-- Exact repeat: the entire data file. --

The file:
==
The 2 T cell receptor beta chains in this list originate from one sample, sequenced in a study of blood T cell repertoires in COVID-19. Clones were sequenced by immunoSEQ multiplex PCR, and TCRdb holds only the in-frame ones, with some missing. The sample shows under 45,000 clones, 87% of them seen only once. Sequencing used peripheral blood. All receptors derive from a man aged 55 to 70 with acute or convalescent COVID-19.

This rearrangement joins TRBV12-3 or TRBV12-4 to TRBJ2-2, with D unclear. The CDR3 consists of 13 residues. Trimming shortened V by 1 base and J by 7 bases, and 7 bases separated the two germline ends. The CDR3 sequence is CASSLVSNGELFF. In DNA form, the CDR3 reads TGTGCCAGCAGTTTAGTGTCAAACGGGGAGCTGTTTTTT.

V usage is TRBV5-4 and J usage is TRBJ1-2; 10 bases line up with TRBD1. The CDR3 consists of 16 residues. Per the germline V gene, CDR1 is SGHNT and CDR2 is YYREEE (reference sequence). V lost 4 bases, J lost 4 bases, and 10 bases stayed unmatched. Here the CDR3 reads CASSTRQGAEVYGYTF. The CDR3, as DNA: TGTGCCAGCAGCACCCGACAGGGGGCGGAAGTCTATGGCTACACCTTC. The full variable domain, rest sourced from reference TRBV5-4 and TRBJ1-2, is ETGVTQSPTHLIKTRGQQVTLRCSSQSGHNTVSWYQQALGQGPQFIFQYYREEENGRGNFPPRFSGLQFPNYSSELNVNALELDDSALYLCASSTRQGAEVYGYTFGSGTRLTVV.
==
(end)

The 2 T cell receptor beta chains in this list originate from one sample, sequenced in a study of blood T cell repertoires in COVID-19. Clones were sequenced by immunoSEQ multiplex PCR, and TCRdb holds only the in-frame ones, with some missing. The sample shows under 45,000 clones, 87% of them seen only once. Sequencing used peripheral blood. All receptors derive from a man aged 55 to 70 with acute or convalescent COVID-19.

This rearrangement joins TRBV12-3 or TRBV12-4 to TRBJ2-2, with D unclear. The CDR3 consists of 13 residues. Trimming shortened V by 1 base and J by 7 bases, and 7 bases separated the two germline ends. The CDR3 sequence is CASSLVSNGELFF. In DNA form, the CDR3 reads TGTGCCAGCAGTTTAGTGTCAAACGGGGAGCTGTTTTTT.

V usage is TRBV5-4 and J usage is TRBJ1-2; 10 bases line up with TRBD1. The CDR3 consists of 16 residues. Per the germline V gene, CDR1 is SGHNT and CDR2 is YYREEE (reference sequence). V lost 4 bases, J lost 4 bases, and 10 bases stayed unmatched. Here the CDR3 reads CASSTRQGAEVYGYTF. The CDR3, as DNA: TGTGCCAGCAGCACCCGACAGGGGGCGGAAGTCTATGGCTACACCTTC. The full variable domain, rest sourced from reference TRBV5-4 and TRBJ1-2, is ETGVTQSPTHLIKTRGQQVTLRCSSQSGHNTVSWYQQALGQGPQFIFQYYREEENGRGNFPPRFSGLQFPNYSSELNVNALELDDSALYLCASSTRQGAEVYGYTFGSGTRLTVV.